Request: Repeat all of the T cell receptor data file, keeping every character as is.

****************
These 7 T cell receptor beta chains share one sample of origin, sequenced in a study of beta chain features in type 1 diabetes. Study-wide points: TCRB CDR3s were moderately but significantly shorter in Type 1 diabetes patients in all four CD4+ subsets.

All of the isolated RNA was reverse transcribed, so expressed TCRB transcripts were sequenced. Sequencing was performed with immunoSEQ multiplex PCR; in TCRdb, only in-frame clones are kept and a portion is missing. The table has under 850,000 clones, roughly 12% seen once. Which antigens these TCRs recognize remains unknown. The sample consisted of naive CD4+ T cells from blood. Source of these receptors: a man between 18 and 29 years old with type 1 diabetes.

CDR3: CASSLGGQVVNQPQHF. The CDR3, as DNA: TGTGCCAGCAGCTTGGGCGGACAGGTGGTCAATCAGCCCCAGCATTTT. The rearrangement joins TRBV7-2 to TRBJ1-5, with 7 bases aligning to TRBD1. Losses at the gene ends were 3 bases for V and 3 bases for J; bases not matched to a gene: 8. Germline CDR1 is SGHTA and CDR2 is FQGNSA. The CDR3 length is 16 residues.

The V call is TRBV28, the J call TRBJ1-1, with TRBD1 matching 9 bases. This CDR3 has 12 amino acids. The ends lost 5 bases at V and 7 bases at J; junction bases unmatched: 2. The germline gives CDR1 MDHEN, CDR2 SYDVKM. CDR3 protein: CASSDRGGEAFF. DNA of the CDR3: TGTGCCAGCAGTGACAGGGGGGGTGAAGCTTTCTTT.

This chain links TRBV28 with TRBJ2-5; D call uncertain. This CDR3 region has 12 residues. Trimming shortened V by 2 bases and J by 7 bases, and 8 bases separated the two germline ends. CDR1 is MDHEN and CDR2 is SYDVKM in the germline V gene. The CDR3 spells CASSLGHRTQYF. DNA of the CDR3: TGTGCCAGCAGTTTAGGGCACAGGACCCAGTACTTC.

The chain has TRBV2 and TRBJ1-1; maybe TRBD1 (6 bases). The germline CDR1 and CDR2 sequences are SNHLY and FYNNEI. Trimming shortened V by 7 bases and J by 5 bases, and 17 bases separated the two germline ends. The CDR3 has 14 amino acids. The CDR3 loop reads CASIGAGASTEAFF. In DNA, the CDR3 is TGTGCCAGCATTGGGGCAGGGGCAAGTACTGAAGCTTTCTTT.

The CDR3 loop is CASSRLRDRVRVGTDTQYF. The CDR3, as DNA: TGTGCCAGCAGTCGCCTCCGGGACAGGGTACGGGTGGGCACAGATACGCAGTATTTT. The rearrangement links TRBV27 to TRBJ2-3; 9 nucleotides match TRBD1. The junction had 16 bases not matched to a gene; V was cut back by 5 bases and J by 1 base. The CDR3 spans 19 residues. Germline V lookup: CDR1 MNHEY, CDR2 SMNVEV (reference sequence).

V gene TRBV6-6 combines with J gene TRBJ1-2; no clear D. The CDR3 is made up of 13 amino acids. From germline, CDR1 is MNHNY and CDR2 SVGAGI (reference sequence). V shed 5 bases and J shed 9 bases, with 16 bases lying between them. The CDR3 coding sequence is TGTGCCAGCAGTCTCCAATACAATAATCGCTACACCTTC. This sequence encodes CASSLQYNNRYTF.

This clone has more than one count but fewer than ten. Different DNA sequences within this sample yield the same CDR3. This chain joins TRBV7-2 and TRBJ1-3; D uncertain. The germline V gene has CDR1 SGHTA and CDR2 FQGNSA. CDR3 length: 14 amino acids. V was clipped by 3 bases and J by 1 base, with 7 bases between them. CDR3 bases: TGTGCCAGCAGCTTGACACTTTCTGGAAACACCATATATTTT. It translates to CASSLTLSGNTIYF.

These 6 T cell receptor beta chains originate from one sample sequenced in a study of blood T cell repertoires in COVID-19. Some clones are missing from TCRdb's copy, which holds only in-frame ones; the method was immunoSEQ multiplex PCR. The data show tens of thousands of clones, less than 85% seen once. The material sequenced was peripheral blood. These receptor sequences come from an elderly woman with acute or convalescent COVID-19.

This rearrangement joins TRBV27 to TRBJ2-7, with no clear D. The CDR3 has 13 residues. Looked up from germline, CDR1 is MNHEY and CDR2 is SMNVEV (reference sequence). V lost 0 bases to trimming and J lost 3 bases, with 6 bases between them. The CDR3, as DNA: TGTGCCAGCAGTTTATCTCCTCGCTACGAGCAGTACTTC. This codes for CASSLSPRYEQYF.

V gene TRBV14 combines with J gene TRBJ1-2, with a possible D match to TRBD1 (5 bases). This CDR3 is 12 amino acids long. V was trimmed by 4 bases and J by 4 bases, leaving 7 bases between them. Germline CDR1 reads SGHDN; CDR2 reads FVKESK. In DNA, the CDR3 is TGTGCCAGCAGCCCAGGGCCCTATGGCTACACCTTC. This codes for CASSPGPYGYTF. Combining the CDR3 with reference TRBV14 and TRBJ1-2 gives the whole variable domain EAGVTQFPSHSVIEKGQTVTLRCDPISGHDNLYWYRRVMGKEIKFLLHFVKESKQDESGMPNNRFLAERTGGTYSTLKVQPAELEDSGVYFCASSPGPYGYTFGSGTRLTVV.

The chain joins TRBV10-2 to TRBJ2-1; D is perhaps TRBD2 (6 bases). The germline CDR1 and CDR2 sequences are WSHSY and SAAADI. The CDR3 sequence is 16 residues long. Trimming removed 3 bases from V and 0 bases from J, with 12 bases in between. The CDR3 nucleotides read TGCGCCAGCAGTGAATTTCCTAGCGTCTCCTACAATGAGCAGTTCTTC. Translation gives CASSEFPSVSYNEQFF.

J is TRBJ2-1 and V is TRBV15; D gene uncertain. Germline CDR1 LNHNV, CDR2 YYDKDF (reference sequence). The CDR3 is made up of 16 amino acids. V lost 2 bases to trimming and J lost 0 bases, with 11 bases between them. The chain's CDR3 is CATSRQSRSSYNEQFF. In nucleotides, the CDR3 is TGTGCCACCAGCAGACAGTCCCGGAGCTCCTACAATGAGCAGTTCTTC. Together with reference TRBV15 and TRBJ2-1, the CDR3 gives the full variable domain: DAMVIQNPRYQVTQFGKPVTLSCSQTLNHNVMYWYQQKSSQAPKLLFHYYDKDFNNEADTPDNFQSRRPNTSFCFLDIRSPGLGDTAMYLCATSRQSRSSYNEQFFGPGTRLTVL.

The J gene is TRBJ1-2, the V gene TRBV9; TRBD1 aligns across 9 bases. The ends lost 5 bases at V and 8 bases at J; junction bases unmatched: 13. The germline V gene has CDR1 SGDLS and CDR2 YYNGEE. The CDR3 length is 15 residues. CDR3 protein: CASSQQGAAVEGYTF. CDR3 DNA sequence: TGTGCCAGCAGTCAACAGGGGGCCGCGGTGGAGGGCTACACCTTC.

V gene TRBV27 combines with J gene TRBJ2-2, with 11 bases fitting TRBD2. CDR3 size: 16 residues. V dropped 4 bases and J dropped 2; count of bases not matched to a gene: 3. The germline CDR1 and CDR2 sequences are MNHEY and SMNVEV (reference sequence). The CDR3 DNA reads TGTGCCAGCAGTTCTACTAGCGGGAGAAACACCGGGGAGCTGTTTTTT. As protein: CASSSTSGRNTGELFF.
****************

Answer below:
These 7 T cell receptor beta chains share one sample of origin, sequenced in a study of beta chain features in type 1 diabetes. Study-wide points: TCRB CDR3s were moderately but significantly shorter in Type 1 diabetes patients in all four CD4+ subsets.

All of the isolated RNA was reverse transcribed, so expressed TCRB transcripts were sequenced. Sequencing was performed with immunoSEQ multiplex PCR; in TCRdb, only in-frame clones are kept and a portion is missing. The table has under 850,000 clones, roughly 12% seen once. Which antigens these TCRs recognize remains unknown. The sample consisted of naive CD4+ T cells from blood. Source of these receptors: a man between 18 and 29 years old with type 1 diabetes.

CDR3: CASSLGGQVVNQPQHF. The CDR3, as DNA: TGTGCCAGCAGCTTGGGCGGACAGGTGGTCAATCAGCCCCAGCATTTT. The rearrangement joins TRBV7-2 to TRBJ1-5, with 7 bases aligning to TRBD1. Losses at the gene ends were 3 bases for V and 3 bases for J; bases not matched to a gene: 8. Germline CDR1 is SGHTA and CDR2 is FQGNSA. The CDR3 length is 16 residues.

The V call is TRBV28, the J call TRBJ1-1, with TRBD1 matching 9 bases. This CDR3 has 12 amino acids. The ends lost 5 bases at V and 7 bases at J; junction bases unmatched: 2. The germline gives CDR1 MDHEN, CDR2 SYDVKM. CDR3 protein: CASSDRGGEAFF. DNA of the CDR3: TGTGCCAGCAGTGACAGGGGGGGTGAAGCTTTCTTT.

This chain links TRBV28 with TRBJ2-5; D call uncertain. This CDR3 region has 12 residues. Trimming shortened V by 2 bases and J by 7 bases, and 8 bases separated the two germline ends. CDR1 is MDHEN and CDR2 is SYDVKM in the germline V gene. The CDR3 spells CASSLGHRTQYF. DNA of the CDR3: TGTGCCAGCAGTTTAGGGCACAGGACCCAGTACTTC.

The chain has TRBV2 and TRBJ1-1; maybe TRBD1 (6 bases). The germline CDR1 and CDR2 sequences are SNHLY and FYNNEI. Trimming shortened V by 7 bases and J by 5 bases, and 17 bases separated the two germline ends. The CDR3 has 14 amino acids. The CDR3 loop reads CASIGAGASTEAFF. In DNA, the CDR3 is TGTGCCAGCATTGGGGCAGGGGCAAGTACTGAAGCTTTCTTT.

The CDR3 loop is CASSRLRDRVRVGTDTQYF. The CDR3, as DNA: TGTGCCAGCAGTCGCCTCCGGGACAGGGTACGGGTGGGCACAGATACGCAGTATTTT. The rearrangement links TRBV27 to TRBJ2-3; 9 nucleotides match TRBD1. The junction had 16 bases not matched to a gene; V was cut back by 5 bases and J by 1 base. The CDR3 spans 19 residues. Germline V lookup: CDR1 MNHEY, CDR2 SMNVEV (reference sequence).

V gene TRBV6-6 combines with J gene TRBJ1-2; no clear D. The CDR3 is made up of 13 amino acids. From germline, CDR1 is MNHNY and CDR2 SVGAGI (reference sequence). V shed 5 bases and J shed 9 bases, with 16 bases lying between them. The CDR3 coding sequence is TGTGCCAGCAGTCTCCAATACAATAATCGCTACACCTTC. This sequence encodes CASSLQYNNRYTF.

This clone has more than one count but fewer than ten. Different DNA sequences within this sample yield the same CDR3. This chain joins TRBV7-2 and TRBJ1-3; D uncertain. The germline V gene has CDR1 SGHTA and CDR2 FQGNSA. CDR3 length: 14 amino acids. V was clipped by 3 bases and J by 1 base, with 7 bases between them. CDR3 bases: TGTGCCAGCAGCTTGACACTTTCTGGAAACACCATATATTTT. It translates to CASSLTLSGNTIYF.

These 6 T cell receptor beta chains originate from one sample sequenced in a study of blood T cell repertoires in COVID-19. Some clones are missing from TCRdb's copy, which holds only in-frame ones; the method was immunoSEQ multiplex PCR. The data show tens of thousands of clones, less than 85% seen once. The material sequenced was peripheral blood. These receptor sequences come from an elderly woman with acute or convalescent COVID-19.

This rearrangement joins TRBV27 to TRBJ2-7, with no clear D. The CDR3 has 13 residues. Looked up from germline, CDR1 is MNHEY and CDR2 is SMNVEV (reference sequence). V lost 0 bases to trimming and J lost 3 bases, with 6 bases between them. The CDR3, as DNA: TGTGCCAGCAGTTTATCTCCTCGCTACGAGCAGTACTTC. This codes for CASSLSPRYEQYF.

V gene TRBV14 combines with J gene TRBJ1-2, with a possible D match to TRBD1 (5 bases). This CDR3 is 12 amino acids long. V was trimmed by 4 bases and J by 4 bases, leaving 7 bases between them. Germline CDR1 reads SGHDN; CDR2 reads FVKESK. In DNA, the CDR3 is TGTGCCAGCAGCCCAGGGCCCTATGGCTACACCTTC. This codes for CASSPGPYGYTF. Combining the CDR3 with reference TRBV14 and TRBJ1-2 gives the whole variable domain EAGVTQFPSHSVIEKGQTVTLRCDPISGHDNLYWYRRVMGKEIKFLLHFVKESKQDESGMPNNRFLAERTGGTYSTLKVQPAELEDSGVYFCASSPGPYGYTFGSGTRLTVV.

The chain joins TRBV10-2 to TRBJ2-1; D is perhaps TRBD2 (6 bases). The germline CDR1 and CDR2 sequences are WSHSY and SAAADI. The CDR3 sequence is 16 residues long. Trimming removed 3 bases from V and 0 bases from J, with 12 bases in between. The CDR3 nucleotides read TGCGCCAGCAGTGAATTTCCTAGCGTCTCCTACAATGAGCAGTTCTTC. Translation gives CASSEFPSVSYNEQFF.

J is TRBJ2-1 and V is TRBV15; D gene uncertain. Germline CDR1 LNHNV, CDR2 YYDKDF (reference sequence). The CDR3 is made up of 16 amino acids. V lost 2 bases to trimming and J lost 0 bases, with 11 bases between them. The chain's CDR3 is CATSRQSRSSYNEQFF. In nucleotides, the CDR3 is TGTGCCACCAGCAGACAGTCCCGGAGCTCCTACAATGAGCAGTTCTTC. Together with reference TRBV15 and TRBJ2-1, the CDR3 gives the full variable domain: DAMVIQNPRYQVTQFGKPVTLSCSQTLNHNVMYWYQQKSSQAPKLLFHYYDKDFNNEADTPDNFQSRRPNTSFCFLDIRSPGLGDTAMYLCATSRQSRSSYNEQFFGPGTRLTVL.

The J gene is TRBJ1-2, the V gene TRBV9; TRBD1 aligns across 9 bases. The ends lost 5 bases at V and 8 bases at J; junction bases unmatched: 13. The germline V gene has CDR1 SGDLS and CDR2 YYNGEE. The CDR3 length is 15 residues. CDR3 protein: CASSQQGAAVEGYTF. CDR3 DNA sequence: TGTGCCAGCAGTCAACAGGGGGCCGCGGTGGAGGGCTACACCTTC.

V gene TRBV27 combines with J gene TRBJ2-2, with 11 bases fitting TRBD2. CDR3 size: 16 residues. V dropped 4 bases and J dropped 2; count of bases not matched to a gene: 3. The germline CDR1 and CDR2 sequences are MNHEY and SMNVEV (reference sequence). The CDR3 DNA reads TGTGCCAGCAGTTCTACTAGCGGGAGAAACACCGGGGAGCTGTTTTTT. As protein: CASSSTSGRNTGELFF.